NoMercy Monday: Calculating Pot Odds

NoMercy Monday: Calculating Pot Odds

In this strategy series, CoinPoker’s Chief Community Manager and pro poker player Isabelle “No Mercy” Mercier walks you through the basics of the game. Each No Mercy Monday comes with expert advice on how to play,  and it all starts with starting hands.


Knowing how to play your starting hands, understanding the notion of position, the art of bluffing, and being aggressive, are four concepts that are part of the most important strategies in No Limit Hold’em Poker.

For the past few weeks, we moved on the essential topic of calculating odds. We started with explaining how you can determine your drawing oddsthe importance of observation, and adapting calculations based on those observations.

Last week, we went over classic drawing odds and started to examine the concepts of correct and incorrect plays by considering these percentages in relation to pot odds. This week we’ll take a look at a concrete example, showing you how to use these numbers in a real game situation.

How to Calculate Your Pot Odds

Suppose you are holding  and the flop comes with two more hearts, giving you a flush draw. In line with last week’s lesson, you can multiply your number of outs by 4 to see how many outs you have to make our hand:

There are 9 cards remaining in hearts, times 4, equals 36.
Basically, you have a 36% chance of making your hand.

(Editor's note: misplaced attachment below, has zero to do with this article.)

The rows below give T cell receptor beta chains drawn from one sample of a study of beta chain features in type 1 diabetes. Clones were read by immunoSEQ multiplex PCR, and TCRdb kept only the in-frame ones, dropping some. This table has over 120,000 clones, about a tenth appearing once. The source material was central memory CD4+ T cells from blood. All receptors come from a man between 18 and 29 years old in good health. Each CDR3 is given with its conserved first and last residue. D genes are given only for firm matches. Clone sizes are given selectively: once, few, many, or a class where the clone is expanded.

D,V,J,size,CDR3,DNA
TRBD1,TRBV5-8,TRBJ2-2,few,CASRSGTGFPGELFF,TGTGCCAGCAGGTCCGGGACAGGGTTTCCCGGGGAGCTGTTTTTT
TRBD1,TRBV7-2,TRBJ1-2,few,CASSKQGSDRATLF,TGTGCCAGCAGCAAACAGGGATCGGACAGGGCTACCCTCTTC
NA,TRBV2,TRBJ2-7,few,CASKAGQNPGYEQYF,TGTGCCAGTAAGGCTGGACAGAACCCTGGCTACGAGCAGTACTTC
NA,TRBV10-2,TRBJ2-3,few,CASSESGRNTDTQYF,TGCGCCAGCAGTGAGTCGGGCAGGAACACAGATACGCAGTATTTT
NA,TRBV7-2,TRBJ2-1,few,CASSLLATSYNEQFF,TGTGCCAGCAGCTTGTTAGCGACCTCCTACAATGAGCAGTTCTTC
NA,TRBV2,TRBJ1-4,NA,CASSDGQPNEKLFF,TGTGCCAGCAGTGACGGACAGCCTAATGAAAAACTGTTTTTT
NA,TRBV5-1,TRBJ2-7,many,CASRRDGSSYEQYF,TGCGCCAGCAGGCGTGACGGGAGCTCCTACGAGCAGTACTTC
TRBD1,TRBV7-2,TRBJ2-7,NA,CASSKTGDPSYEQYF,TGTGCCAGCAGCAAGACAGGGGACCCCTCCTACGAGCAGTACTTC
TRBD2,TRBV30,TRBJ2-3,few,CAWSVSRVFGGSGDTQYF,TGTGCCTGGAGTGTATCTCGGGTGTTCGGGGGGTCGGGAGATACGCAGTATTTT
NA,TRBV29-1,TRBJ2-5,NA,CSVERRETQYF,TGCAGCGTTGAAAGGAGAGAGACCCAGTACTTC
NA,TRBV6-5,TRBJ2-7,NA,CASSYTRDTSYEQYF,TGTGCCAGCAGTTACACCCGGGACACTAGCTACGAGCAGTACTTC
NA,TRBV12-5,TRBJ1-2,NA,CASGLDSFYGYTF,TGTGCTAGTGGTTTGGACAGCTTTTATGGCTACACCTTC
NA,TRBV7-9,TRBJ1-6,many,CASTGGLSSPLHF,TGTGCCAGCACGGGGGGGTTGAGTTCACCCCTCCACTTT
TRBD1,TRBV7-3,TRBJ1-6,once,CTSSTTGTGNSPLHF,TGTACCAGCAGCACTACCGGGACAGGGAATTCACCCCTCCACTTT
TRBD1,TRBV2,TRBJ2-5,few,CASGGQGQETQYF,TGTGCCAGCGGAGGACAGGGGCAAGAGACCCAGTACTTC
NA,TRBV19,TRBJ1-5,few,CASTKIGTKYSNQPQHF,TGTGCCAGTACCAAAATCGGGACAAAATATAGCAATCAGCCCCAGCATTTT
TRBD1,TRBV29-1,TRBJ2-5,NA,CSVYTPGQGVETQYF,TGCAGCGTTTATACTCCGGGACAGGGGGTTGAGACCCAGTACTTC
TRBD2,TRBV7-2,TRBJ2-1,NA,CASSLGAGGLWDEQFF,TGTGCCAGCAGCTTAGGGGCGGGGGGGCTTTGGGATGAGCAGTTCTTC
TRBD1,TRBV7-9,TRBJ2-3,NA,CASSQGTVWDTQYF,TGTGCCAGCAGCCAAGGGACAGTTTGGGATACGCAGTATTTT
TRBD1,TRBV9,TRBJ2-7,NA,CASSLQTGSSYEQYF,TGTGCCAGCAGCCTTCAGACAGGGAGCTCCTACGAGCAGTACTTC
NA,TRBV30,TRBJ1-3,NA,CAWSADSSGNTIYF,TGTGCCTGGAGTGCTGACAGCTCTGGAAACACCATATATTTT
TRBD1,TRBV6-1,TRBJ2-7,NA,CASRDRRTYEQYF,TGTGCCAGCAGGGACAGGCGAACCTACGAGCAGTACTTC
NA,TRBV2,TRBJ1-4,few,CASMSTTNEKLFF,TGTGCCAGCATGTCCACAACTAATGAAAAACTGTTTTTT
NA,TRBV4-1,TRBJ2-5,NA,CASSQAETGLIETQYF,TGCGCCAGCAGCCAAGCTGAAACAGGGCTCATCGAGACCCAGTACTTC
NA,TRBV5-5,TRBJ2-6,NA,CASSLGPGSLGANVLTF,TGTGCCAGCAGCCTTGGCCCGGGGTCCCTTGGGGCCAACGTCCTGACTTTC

Now, let’s say that the pot is 500 CHP, and your opponent bets 250 CHP. What that means is that it will cost you that much to win a pot of 1000 CHP. In other words, you would need to pay 25% of the pot.

When you compare that to your chances of making your hand (36%), you can see that your drawing odds are higher than your pot odds. That is a green light to make the call at this stage of the hand.

The general rule is always that your drawing odds must be higher than what the pot of offering you!”

If you do not hit our card on the turn, you will need to adjust our calculations accordingly and calculate your number of outs against the new bet from your opponent. The general rule is always that your drawing odds must be higher than what the pot is offering you! Otherwise, you will pay too much money to try to make a hand that is not worth it, mathematically speaking,

Join me weekly in the Hubble Bubble tournaments and Sunday’s Andromeda events to practice your skills and try to win my 10,000 CHP or 25,000 CHP bounties! 

– Isabelle “No Mercy” Mercier

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